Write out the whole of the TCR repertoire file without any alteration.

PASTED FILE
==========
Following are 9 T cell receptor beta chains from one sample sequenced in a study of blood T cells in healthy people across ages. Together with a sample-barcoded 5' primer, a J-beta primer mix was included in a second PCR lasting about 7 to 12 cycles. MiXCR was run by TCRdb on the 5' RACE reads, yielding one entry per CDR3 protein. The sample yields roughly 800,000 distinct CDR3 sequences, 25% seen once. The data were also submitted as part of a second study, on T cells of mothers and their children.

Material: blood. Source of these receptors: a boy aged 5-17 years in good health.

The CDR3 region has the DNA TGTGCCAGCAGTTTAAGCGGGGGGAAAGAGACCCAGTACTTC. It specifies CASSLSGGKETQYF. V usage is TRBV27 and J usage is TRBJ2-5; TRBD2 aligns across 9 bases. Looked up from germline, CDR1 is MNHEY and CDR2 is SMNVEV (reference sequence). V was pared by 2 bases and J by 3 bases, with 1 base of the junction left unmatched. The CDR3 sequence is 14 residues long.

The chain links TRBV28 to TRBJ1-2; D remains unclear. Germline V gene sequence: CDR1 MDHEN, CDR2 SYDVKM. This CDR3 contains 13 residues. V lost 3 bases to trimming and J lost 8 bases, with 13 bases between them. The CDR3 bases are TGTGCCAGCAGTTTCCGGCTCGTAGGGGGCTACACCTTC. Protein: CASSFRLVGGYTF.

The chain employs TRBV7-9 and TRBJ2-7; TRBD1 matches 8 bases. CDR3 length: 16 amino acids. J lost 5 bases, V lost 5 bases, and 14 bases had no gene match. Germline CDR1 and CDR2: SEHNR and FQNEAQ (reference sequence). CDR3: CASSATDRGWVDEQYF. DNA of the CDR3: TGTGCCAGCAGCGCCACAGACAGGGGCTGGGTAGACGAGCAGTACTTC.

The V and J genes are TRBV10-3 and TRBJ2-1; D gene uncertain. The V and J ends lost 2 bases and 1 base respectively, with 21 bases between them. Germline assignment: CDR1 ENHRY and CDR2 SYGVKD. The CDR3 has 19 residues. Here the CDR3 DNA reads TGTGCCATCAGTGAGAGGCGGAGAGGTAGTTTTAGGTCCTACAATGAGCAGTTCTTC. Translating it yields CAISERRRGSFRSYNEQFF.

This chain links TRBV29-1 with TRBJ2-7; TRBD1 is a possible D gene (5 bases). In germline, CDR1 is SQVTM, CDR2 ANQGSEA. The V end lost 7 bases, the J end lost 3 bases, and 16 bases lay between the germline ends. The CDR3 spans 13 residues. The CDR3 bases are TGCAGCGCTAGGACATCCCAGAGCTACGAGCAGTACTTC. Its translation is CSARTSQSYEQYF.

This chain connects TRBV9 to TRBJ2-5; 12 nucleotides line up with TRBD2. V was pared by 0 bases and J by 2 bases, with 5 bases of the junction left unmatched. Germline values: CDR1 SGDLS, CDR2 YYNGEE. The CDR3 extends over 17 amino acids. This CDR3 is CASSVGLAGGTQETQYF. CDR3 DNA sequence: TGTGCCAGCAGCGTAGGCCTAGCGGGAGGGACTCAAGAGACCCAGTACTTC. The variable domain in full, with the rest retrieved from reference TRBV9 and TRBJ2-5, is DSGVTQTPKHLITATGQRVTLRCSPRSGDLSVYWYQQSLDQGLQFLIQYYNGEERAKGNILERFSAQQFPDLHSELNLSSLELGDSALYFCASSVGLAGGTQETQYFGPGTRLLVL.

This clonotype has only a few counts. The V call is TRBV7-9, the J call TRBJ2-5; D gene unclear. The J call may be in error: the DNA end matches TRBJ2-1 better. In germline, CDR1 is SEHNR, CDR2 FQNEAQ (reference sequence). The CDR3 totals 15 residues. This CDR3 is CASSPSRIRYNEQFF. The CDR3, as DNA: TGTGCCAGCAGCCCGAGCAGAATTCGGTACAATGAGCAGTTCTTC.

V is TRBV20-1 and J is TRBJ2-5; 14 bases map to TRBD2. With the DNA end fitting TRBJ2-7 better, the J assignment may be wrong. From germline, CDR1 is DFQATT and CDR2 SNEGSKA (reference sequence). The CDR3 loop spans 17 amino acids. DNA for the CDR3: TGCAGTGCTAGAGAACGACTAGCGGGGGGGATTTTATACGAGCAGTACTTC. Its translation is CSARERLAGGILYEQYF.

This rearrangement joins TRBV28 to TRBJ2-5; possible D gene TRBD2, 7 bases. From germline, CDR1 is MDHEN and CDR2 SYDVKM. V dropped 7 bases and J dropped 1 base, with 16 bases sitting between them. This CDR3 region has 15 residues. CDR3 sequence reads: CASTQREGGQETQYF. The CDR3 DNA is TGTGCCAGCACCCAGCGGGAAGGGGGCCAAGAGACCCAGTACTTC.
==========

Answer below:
Following are 9 T cell receptor beta chains from one sample sequenced in a study of blood T cells in healthy people across ages. Together with a sample-barcoded 5' primer, a J-beta primer mix was included in a second PCR lasting about 7 to 12 cycles. MiXCR was run by TCRdb on the 5' RACE reads, yielding one entry per CDR3 protein. The sample yields roughly 800,000 distinct CDR3 sequences, 25% seen once. The data were also submitted as part of a second study, on T cells of mothers and their children.

Material: blood. Source of these receptors: a boy aged 5-17 years in good health.

The CDR3 region has the DNA TGTGCCAGCAGTTTAAGCGGGGGGAAAGAGACCCAGTACTTC. It specifies CASSLSGGKETQYF. V usage is TRBV27 and J usage is TRBJ2-5; TRBD2 aligns across 9 bases. Looked up from germline, CDR1 is MNHEY and CDR2 is SMNVEV (reference sequence). V was pared by 2 bases and J by 3 bases, with 1 base of the junction left unmatched. The CDR3 sequence is 14 residues long.

The chain links TRBV28 to TRBJ1-2; D remains unclear. Germline V gene sequence: CDR1 MDHEN, CDR2 SYDVKM. This CDR3 contains 13 residues. V lost 3 bases to trimming and J lost 8 bases, with 13 bases between them. The CDR3 bases are TGTGCCAGCAGTTTCCGGCTCGTAGGGGGCTACACCTTC. Protein: CASSFRLVGGYTF.

The chain employs TRBV7-9 and TRBJ2-7; TRBD1 matches 8 bases. CDR3 length: 16 amino acids. J lost 5 bases, V lost 5 bases, and 14 bases had no gene match. Germline CDR1 and CDR2: SEHNR and FQNEAQ (reference sequence). CDR3: CASSATDRGWVDEQYF. DNA of the CDR3: TGTGCCAGCAGCGCCACAGACAGGGGCTGGGTAGACGAGCAGTACTTC.

The V and J genes are TRBV10-3 and TRBJ2-1; D gene uncertain. The V and J ends lost 2 bases and 1 base respectively, with 21 bases between them. Germline assignment: CDR1 ENHRY and CDR2 SYGVKD. The CDR3 has 19 residues. Here the CDR3 DNA reads TGTGCCATCAGTGAGAGGCGGAGAGGTAGTTTTAGGTCCTACAATGAGCAGTTCTTC. Translating it yields CAISERRRGSFRSYNEQFF.

This chain links TRBV29-1 with TRBJ2-7; TRBD1 is a possible D gene (5 bases). In germline, CDR1 is SQVTM, CDR2 ANQGSEA. The V end lost 7 bases, the J end lost 3 bases, and 16 bases lay between the germline ends. The CDR3 spans 13 residues. The CDR3 bases are TGCAGCGCTAGGACATCCCAGAGCTACGAGCAGTACTTC. Its translation is CSARTSQSYEQYF.

This chain connects TRBV9 to TRBJ2-5; 12 nucleotides line up with TRBD2. V was pared by 0 bases and J by 2 bases, with 5 bases of the junction left unmatched. Germline values: CDR1 SGDLS, CDR2 YYNGEE. The CDR3 extends over 17 amino acids. This CDR3 is CASSVGLAGGTQETQYF. CDR3 DNA sequence: TGTGCCAGCAGCGTAGGCCTAGCGGGAGGGACTCAAGAGACCCAGTACTTC. The variable domain in full, with the rest retrieved from reference TRBV9 and TRBJ2-5, is DSGVTQTPKHLITATGQRVTLRCSPRSGDLSVYWYQQSLDQGLQFLIQYYNGEERAKGNILERFSAQQFPDLHSELNLSSLELGDSALYFCASSVGLAGGTQETQYFGPGTRLLVL.

This clonotype has only a few counts. The V call is TRBV7-9, the J call TRBJ2-5; D gene unclear. The J call may be in error: the DNA end matches TRBJ2-1 better. In germline, CDR1 is SEHNR, CDR2 FQNEAQ (reference sequence). The CDR3 totals 15 residues. This CDR3 is CASSPSRIRYNEQFF. The CDR3, as DNA: TGTGCCAGCAGCCCGAGCAGAATTCGGTACAATGAGCAGTTCTTC.

V is TRBV20-1 and J is TRBJ2-5; 14 bases map to TRBD2. With the DNA end fitting TRBJ2-7 better, the J assignment may be wrong. From germline, CDR1 is DFQATT and CDR2 SNEGSKA (reference sequence). The CDR3 loop spans 17 amino acids. DNA for the CDR3: TGCAGTGCTAGAGAACGACTAGCGGGGGGGATTTTATACGAGCAGTACTTC. Its translation is CSARERLAGGILYEQYF.

This rearrangement joins TRBV28 to TRBJ2-5; possible D gene TRBD2, 7 bases. From germline, CDR1 is MDHEN and CDR2 SYDVKM. V dropped 7 bases and J dropped 1 base, with 16 bases sitting between them. This CDR3 region has 15 residues. CDR3 sequence reads: CASTQREGGQETQYF. The CDR3 DNA is TGTGCCAGCACCCAGCGGGAAGGGGGCCAAGAGACCCAGTACTTC.